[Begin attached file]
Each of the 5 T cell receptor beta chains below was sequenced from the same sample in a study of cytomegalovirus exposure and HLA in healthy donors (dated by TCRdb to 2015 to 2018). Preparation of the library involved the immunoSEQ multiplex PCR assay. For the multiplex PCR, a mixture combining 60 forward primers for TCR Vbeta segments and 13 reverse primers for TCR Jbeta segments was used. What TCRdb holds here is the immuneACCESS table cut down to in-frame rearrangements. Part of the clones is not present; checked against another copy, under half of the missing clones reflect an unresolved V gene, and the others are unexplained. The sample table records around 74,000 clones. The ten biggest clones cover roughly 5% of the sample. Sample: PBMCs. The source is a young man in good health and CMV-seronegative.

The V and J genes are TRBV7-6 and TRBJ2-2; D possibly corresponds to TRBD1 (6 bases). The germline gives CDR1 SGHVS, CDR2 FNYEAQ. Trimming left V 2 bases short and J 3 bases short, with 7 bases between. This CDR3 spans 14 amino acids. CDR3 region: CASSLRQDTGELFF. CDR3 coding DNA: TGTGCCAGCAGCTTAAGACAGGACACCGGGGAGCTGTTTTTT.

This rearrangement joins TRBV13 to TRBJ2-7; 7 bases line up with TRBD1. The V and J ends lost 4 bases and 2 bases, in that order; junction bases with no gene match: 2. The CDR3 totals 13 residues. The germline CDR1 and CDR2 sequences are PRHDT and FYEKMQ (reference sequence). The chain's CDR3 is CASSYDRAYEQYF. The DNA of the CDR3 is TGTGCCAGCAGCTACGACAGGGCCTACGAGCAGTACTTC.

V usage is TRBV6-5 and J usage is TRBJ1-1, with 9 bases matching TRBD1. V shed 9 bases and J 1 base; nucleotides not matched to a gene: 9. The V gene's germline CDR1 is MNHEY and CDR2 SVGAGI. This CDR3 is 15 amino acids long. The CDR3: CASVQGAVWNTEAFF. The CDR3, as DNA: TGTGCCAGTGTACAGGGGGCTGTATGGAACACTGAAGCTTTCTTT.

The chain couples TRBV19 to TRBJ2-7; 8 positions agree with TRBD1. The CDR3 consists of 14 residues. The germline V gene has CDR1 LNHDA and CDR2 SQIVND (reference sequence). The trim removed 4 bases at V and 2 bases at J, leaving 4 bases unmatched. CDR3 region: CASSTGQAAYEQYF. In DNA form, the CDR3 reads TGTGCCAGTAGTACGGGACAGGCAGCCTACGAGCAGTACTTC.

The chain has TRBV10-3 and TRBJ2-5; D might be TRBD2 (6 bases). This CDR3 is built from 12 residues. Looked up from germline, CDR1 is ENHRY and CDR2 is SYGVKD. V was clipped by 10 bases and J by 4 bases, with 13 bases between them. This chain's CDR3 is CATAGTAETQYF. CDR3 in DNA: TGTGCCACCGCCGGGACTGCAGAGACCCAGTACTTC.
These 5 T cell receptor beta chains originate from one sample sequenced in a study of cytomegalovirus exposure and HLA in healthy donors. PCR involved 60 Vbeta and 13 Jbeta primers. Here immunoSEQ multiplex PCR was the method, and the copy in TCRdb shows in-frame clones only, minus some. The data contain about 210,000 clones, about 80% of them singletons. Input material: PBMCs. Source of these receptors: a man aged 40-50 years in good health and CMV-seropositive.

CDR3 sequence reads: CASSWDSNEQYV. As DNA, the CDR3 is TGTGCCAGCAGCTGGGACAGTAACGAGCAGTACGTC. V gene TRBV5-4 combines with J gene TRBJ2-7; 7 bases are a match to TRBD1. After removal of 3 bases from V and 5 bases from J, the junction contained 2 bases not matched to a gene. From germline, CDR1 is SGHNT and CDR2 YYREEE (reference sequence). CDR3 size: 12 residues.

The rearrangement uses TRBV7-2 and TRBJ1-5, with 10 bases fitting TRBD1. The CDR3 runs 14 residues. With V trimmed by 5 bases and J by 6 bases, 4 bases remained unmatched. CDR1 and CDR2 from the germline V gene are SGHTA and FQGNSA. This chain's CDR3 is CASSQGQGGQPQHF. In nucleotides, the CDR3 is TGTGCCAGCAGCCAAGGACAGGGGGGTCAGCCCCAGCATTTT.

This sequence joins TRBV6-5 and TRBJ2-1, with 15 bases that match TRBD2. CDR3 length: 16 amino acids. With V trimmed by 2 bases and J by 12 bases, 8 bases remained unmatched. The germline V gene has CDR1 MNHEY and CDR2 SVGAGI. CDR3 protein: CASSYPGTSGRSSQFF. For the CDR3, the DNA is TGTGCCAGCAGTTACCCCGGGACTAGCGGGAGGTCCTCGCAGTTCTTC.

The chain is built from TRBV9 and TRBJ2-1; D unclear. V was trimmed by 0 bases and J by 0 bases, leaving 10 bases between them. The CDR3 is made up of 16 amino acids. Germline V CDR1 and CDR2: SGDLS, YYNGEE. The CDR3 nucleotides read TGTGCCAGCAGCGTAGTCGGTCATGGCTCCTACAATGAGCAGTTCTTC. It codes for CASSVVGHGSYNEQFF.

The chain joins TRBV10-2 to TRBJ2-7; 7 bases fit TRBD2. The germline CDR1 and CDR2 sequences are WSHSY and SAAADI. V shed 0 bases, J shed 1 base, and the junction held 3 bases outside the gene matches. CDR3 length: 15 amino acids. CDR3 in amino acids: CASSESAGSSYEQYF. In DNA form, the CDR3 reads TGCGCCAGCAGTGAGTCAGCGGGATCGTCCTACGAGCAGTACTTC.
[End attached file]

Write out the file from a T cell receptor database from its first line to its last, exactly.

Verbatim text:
Each of the 5 T cell receptor beta chains below was sequenced from the same sample in a study of cytomegalovirus exposure and HLA in healthy donors (dated by TCRdb to 2015 to 2018). Preparation of the library involved the immunoSEQ multiplex PCR assay. For the multiplex PCR, a mixture combining 60 forward primers for TCR Vbeta segments and 13 reverse primers for TCR Jbeta segments was used. What TCRdb holds here is the immuneACCESS table cut down to in-frame rearrangements. Part of the clones is not present; checked against another copy, under half of the missing clones reflect an unresolved V gene, and the others are unexplained. The sample table records around 74,000 clones. The ten biggest clones cover roughly 5% of the sample. Sample: PBMCs. The source is a young man in good health and CMV-seronegative.

The V and J genes are TRBV7-6 and TRBJ2-2; D possibly corresponds to TRBD1 (6 bases). The germline gives CDR1 SGHVS, CDR2 FNYEAQ. Trimming left V 2 bases short and J 3 bases short, with 7 bases between. This CDR3 spans 14 amino acids. CDR3 region: CASSLRQDTGELFF. CDR3 coding DNA: TGTGCCAGCAGCTTAAGACAGGACACCGGGGAGCTGTTTTTT.

This rearrangement joins TRBV13 to TRBJ2-7; 7 bases line up with TRBD1. The V and J ends lost 4 bases and 2 bases, in that order; junction bases with no gene match: 2. The CDR3 totals 13 residues. The germline CDR1 and CDR2 sequences are PRHDT and FYEKMQ (reference sequence). The chain's CDR3 is CASSYDRAYEQYF. The DNA of the CDR3 is TGTGCCAGCAGCTACGACAGGGCCTACGAGCAGTACTTC.

V usage is TRBV6-5 and J usage is TRBJ1-1, with 9 bases matching TRBD1. V shed 9 bases and J 1 base; nucleotides not matched to a gene: 9. The V gene's germline CDR1 is MNHEY and CDR2 SVGAGI. This CDR3 is 15 amino acids long. The CDR3: CASVQGAVWNTEAFF. The CDR3, as DNA: TGTGCCAGTGTACAGGGGGCTGTATGGAACACTGAAGCTTTCTTT.

The chain couples TRBV19 to TRBJ2-7; 8 positions agree with TRBD1. The CDR3 consists of 14 residues. The germline V gene has CDR1 LNHDA and CDR2 SQIVND (reference sequence). The trim removed 4 bases at V and 2 bases at J, leaving 4 bases unmatched. CDR3 region: CASSTGQAAYEQYF. In DNA form, the CDR3 reads TGTGCCAGTAGTACGGGACAGGCAGCCTACGAGCAGTACTTC.

The chain has TRBV10-3 and TRBJ2-5; D might be TRBD2 (6 bases). This CDR3 is built from 12 residues. Looked up from germline, CDR1 is ENHRY and CDR2 is SYGVKD. V was clipped by 10 bases and J by 4 bases, with 13 bases between them. This chain's CDR3 is CATAGTAETQYF. CDR3 in DNA: TGTGCCACCGCCGGGACTGCAGAGACCCAGTACTTC.
These 5 T cell receptor beta chains originate from one sample sequenced in a study of cytomegalovirus exposure and HLA in healthy donors. PCR involved 60 Vbeta and 13 Jbeta primers. Here immunoSEQ multiplex PCR was the method, and the copy in TCRdb shows in-frame clones only, minus some. The data contain about 210,000 clones, about 80% of them singletons. Input material: PBMCs. Source of these receptors: a man aged 40-50 years in good health and CMV-seropositive.

CDR3 sequence reads: CASSWDSNEQYV. As DNA, the CDR3 is TGTGCCAGCAGCTGGGACAGTAACGAGCAGTACGTC. V gene TRBV5-4 combines with J gene TRBJ2-7; 7 bases are a match to TRBD1. After removal of 3 bases from V and 5 bases from J, the junction contained 2 bases not matched to a gene. From germline, CDR1 is SGHNT and CDR2 YYREEE (reference sequence). CDR3 size: 12 residues.

The rearrangement uses TRBV7-2 and TRBJ1-5, with 10 bases fitting TRBD1. The CDR3 runs 14 residues. With V trimmed by 5 bases and J by 6 bases, 4 bases remained unmatched. CDR1 and CDR2 from the germline V gene are SGHTA and FQGNSA. This chain's CDR3 is CASSQGQGGQPQHF. In nucleotides, the CDR3 is TGTGCCAGCAGCCAAGGACAGGGGGGTCAGCCCCAGCATTTT.

This sequence joins TRBV6-5 and TRBJ2-1, with 15 bases that match TRBD2. CDR3 length: 16 amino acids. With V trimmed by 2 bases and J by 12 bases, 8 bases remained unmatched. The germline V gene has CDR1 MNHEY and CDR2 SVGAGI. CDR3 protein: CASSYPGTSGRSSQFF. For the CDR3, the DNA is TGTGCCAGCAGTTACCCCGGGACTAGCGGGAGGTCCTCGCAGTTCTTC.

The chain is built from TRBV9 and TRBJ2-1; D unclear. V was trimmed by 0 bases and J by 0 bases, leaving 10 bases between them. The CDR3 is made up of 16 amino acids. Germline V CDR1 and CDR2: SGDLS, YYNGEE. The CDR3 nucleotides read TGTGCCAGCAGCGTAGTCGGTCATGGCTCCTACAATGAGCAGTTCTTC. It codes for CASSVVGHGSYNEQFF.

The chain joins TRBV10-2 to TRBJ2-7; 7 bases fit TRBD2. The germline CDR1 and CDR2 sequences are WSHSY and SAAADI. V shed 0 bases, J shed 1 base, and the junction held 3 bases outside the gene matches. CDR3 length: 15 amino acids. CDR3 in amino acids: CASSESAGSSYEQYF. In DNA form, the CDR3 reads TGCGCCAGCAGTGAGTCAGCGGGATCGTCCTACGAGCAGTACTTC.